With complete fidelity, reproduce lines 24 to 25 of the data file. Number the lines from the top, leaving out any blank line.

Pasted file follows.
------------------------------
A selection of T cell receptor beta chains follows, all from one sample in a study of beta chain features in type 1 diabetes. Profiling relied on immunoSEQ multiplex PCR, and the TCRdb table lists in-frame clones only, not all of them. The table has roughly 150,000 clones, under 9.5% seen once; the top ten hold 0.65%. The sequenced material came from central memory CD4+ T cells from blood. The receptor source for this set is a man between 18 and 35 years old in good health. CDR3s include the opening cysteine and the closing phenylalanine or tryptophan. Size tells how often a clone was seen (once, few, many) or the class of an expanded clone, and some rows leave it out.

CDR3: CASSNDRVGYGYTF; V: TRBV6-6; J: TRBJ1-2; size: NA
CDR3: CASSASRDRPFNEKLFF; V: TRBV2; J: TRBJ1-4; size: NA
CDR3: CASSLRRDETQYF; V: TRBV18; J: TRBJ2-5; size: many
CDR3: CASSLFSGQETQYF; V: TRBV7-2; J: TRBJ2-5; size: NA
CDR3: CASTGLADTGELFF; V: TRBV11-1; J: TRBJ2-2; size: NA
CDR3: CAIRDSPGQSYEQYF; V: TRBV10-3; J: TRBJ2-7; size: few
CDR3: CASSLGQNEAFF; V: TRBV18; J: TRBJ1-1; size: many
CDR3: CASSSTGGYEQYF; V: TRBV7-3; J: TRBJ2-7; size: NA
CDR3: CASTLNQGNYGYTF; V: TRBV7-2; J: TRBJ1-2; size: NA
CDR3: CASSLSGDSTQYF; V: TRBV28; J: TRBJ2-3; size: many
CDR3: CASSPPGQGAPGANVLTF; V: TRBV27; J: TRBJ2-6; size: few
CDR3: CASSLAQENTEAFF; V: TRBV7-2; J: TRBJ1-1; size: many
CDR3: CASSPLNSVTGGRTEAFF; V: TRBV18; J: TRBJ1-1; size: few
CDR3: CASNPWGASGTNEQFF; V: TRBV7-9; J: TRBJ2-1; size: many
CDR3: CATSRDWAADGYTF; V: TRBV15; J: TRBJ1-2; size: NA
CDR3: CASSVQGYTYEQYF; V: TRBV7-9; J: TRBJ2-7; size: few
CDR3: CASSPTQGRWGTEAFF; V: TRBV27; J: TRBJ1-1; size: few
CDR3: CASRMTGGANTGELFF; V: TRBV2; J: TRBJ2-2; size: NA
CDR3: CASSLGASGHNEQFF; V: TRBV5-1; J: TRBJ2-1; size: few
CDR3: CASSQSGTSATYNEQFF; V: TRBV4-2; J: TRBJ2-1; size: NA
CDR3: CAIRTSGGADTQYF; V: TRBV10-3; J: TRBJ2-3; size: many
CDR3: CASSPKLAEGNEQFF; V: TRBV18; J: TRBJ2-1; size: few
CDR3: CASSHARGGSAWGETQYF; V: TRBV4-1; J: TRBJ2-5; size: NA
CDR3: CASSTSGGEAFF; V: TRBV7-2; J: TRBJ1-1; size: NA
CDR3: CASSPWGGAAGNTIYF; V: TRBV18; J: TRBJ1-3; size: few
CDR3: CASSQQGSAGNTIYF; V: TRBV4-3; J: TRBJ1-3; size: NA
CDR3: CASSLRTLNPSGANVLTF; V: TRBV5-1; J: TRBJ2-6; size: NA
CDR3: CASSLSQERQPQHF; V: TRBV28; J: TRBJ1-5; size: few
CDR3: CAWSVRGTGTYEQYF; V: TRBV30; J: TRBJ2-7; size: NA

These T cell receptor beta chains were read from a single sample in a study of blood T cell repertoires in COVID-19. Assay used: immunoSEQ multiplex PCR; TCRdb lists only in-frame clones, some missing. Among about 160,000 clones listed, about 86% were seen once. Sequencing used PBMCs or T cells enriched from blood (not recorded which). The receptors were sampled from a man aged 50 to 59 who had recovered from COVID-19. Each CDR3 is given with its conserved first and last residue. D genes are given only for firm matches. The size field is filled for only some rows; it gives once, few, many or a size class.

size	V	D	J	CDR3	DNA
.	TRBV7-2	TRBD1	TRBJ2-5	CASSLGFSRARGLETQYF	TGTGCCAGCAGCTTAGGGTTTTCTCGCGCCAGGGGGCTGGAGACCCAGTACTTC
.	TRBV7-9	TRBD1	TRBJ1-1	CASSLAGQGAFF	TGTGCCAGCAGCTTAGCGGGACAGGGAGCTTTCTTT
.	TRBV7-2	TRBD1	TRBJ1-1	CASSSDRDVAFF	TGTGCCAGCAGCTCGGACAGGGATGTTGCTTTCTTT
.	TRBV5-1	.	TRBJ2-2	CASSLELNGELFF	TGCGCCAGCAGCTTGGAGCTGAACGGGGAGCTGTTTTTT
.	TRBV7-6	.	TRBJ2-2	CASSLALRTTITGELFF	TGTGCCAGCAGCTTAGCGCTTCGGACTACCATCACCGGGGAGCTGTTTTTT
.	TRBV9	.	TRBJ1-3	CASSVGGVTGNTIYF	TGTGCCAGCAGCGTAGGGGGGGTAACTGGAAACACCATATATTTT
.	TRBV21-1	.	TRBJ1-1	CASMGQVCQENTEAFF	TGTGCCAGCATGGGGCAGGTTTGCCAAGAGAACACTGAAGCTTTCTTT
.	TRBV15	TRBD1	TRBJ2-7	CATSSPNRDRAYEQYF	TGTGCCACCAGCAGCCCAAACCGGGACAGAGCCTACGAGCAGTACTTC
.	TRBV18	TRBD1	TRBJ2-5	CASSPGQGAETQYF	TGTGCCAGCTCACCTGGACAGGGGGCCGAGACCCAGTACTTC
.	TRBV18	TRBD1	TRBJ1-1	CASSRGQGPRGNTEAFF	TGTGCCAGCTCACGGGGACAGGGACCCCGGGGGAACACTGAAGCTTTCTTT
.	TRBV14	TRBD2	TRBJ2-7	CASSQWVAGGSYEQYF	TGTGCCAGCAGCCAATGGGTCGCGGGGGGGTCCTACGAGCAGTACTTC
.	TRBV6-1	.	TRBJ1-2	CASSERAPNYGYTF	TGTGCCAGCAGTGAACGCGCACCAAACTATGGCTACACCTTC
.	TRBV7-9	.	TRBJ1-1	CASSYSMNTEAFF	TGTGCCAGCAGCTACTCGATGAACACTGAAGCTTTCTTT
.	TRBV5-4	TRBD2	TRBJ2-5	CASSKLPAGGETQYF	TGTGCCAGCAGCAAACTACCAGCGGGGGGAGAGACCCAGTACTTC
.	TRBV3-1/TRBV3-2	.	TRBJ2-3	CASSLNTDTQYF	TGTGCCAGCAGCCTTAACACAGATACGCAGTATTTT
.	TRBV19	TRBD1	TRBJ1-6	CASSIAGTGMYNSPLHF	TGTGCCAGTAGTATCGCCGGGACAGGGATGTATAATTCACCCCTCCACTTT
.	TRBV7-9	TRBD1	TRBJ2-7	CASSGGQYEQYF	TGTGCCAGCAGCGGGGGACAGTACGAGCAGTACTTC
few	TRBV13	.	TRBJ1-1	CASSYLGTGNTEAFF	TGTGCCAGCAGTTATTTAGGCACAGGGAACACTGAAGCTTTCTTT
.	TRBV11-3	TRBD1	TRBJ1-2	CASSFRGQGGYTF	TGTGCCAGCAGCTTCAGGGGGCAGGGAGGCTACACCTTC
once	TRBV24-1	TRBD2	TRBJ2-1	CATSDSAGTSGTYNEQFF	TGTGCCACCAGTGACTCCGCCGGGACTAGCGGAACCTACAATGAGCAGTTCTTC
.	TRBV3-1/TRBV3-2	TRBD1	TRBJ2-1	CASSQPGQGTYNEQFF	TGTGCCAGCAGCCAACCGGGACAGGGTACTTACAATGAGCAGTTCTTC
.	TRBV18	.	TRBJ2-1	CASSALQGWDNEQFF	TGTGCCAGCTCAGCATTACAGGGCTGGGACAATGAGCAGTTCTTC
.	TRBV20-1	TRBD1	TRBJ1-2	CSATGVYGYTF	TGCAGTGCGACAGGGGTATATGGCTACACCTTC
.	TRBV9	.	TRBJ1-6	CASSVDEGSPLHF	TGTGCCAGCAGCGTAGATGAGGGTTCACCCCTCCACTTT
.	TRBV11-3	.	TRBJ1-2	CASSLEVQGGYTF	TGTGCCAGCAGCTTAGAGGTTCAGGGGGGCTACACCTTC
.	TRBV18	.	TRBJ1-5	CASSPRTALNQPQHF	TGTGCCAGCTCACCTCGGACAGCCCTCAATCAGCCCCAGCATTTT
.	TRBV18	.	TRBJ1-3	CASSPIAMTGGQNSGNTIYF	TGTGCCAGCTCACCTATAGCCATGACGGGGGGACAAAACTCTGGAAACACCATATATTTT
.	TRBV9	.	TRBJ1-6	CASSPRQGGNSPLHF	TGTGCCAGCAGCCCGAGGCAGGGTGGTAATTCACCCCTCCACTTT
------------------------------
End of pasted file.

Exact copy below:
CDR3: CASSHARGGSAWGETQYF; V: TRBV4-1; J: TRBJ2-5; size: NA
CDR3: CASSTSGGEAFF; V: TRBV7-2; J: TRBJ1-1; size: NA